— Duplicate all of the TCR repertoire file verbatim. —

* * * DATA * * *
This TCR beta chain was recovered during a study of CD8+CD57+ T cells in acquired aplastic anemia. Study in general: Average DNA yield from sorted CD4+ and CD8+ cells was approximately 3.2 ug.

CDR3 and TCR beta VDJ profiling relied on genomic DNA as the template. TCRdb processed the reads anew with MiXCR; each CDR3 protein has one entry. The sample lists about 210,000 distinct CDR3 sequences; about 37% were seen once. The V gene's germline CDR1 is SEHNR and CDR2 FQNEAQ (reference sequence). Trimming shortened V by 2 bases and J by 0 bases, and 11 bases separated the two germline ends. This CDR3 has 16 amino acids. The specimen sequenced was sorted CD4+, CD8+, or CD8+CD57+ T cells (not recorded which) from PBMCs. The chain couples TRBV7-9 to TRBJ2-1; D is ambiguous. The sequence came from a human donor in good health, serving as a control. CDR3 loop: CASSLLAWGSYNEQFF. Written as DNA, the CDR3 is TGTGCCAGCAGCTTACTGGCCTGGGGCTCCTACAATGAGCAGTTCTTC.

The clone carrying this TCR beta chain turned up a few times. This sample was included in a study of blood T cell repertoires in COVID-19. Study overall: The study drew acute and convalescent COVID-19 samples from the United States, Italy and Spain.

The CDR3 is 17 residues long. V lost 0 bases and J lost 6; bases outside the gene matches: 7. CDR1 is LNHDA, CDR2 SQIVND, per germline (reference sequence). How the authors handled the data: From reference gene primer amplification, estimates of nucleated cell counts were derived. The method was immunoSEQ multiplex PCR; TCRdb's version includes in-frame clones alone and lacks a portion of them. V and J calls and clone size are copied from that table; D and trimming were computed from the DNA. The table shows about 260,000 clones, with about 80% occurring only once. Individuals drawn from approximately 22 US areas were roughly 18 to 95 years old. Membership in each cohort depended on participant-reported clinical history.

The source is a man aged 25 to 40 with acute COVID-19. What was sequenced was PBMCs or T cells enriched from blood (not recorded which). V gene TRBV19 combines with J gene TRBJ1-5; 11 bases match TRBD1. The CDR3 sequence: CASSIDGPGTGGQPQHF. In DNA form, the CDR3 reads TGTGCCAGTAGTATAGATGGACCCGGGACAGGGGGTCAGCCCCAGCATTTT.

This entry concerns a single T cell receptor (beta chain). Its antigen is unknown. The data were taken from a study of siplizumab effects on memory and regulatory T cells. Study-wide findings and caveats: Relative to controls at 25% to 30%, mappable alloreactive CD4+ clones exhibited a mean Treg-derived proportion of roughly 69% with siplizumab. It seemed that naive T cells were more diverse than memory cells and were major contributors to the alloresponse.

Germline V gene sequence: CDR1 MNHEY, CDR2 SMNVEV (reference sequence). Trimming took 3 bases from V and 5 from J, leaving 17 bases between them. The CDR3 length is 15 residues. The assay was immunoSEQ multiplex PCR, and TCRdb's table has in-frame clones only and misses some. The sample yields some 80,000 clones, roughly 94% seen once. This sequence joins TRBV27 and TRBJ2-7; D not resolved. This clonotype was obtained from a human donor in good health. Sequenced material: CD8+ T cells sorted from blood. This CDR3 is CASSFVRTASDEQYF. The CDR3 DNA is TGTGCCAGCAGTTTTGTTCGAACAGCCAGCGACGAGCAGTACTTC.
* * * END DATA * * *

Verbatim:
This TCR beta chain was recovered during a study of CD8+CD57+ T cells in acquired aplastic anemia. Study in general: Average DNA yield from sorted CD4+ and CD8+ cells was approximately 3.2 ug.

CDR3 and TCR beta VDJ profiling relied on genomic DNA as the template. TCRdb processed the reads anew with MiXCR; each CDR3 protein has one entry. The sample lists about 210,000 distinct CDR3 sequences; about 37% were seen once. The V gene's germline CDR1 is SEHNR and CDR2 FQNEAQ (reference sequence). Trimming shortened V by 2 bases and J by 0 bases, and 11 bases separated the two germline ends. This CDR3 has 16 amino acids. The specimen sequenced was sorted CD4+, CD8+, or CD8+CD57+ T cells (not recorded which) from PBMCs. The chain couples TRBV7-9 to TRBJ2-1; D is ambiguous. The sequence came from a human donor in good health, serving as a control. CDR3 loop: CASSLLAWGSYNEQFF. Written as DNA, the CDR3 is TGTGCCAGCAGCTTACTGGCCTGGGGCTCCTACAATGAGCAGTTCTTC.

The clone carrying this TCR beta chain turned up a few times. This sample was included in a study of blood T cell repertoires in COVID-19. Study overall: The study drew acute and convalescent COVID-19 samples from the United States, Italy and Spain.

The CDR3 is 17 residues long. V lost 0 bases and J lost 6; bases outside the gene matches: 7. CDR1 is LNHDA, CDR2 SQIVND, per germline (reference sequence). How the authors handled the data: From reference gene primer amplification, estimates of nucleated cell counts were derived. The method was immunoSEQ multiplex PCR; TCRdb's version includes in-frame clones alone and lacks a portion of them. V and J calls and clone size are copied from that table; D and trimming were computed from the DNA. The table shows about 260,000 clones, with about 80% occurring only once. Individuals drawn from approximately 22 US areas were roughly 18 to 95 years old. Membership in each cohort depended on participant-reported clinical history.

The source is a man aged 25 to 40 with acute COVID-19. What was sequenced was PBMCs or T cells enriched from blood (not recorded which). V gene TRBV19 combines with J gene TRBJ1-5; 11 bases match TRBD1. The CDR3 sequence: CASSIDGPGTGGQPQHF. In DNA form, the CDR3 reads TGTGCCAGTAGTATAGATGGACCCGGGACAGGGGGTCAGCCCCAGCATTTT.

This entry concerns a single T cell receptor (beta chain). Its antigen is unknown. The data were taken from a study of siplizumab effects on memory and regulatory T cells. Study-wide findings and caveats: Relative to controls at 25% to 30%, mappable alloreactive CD4+ clones exhibited a mean Treg-derived proportion of roughly 69% with siplizumab. It seemed that naive T cells were more diverse than memory cells and were major contributors to the alloresponse.

Germline V gene sequence: CDR1 MNHEY, CDR2 SMNVEV (reference sequence). Trimming took 3 bases from V and 5 from J, leaving 17 bases between them. The CDR3 length is 15 residues. The assay was immunoSEQ multiplex PCR, and TCRdb's table has in-frame clones only and misses some. The sample yields some 80,000 clones, roughly 94% seen once. This sequence joins TRBV27 and TRBJ2-7; D not resolved. This clonotype was obtained from a human donor in good health. Sequenced material: CD8+ T cells sorted from blood. This CDR3 is CASSFVRTASDEQYF. The CDR3 DNA is TGTGCCAGCAGTTTTGTTCGAACAGCCAGCGACGAGCAGTACTTC.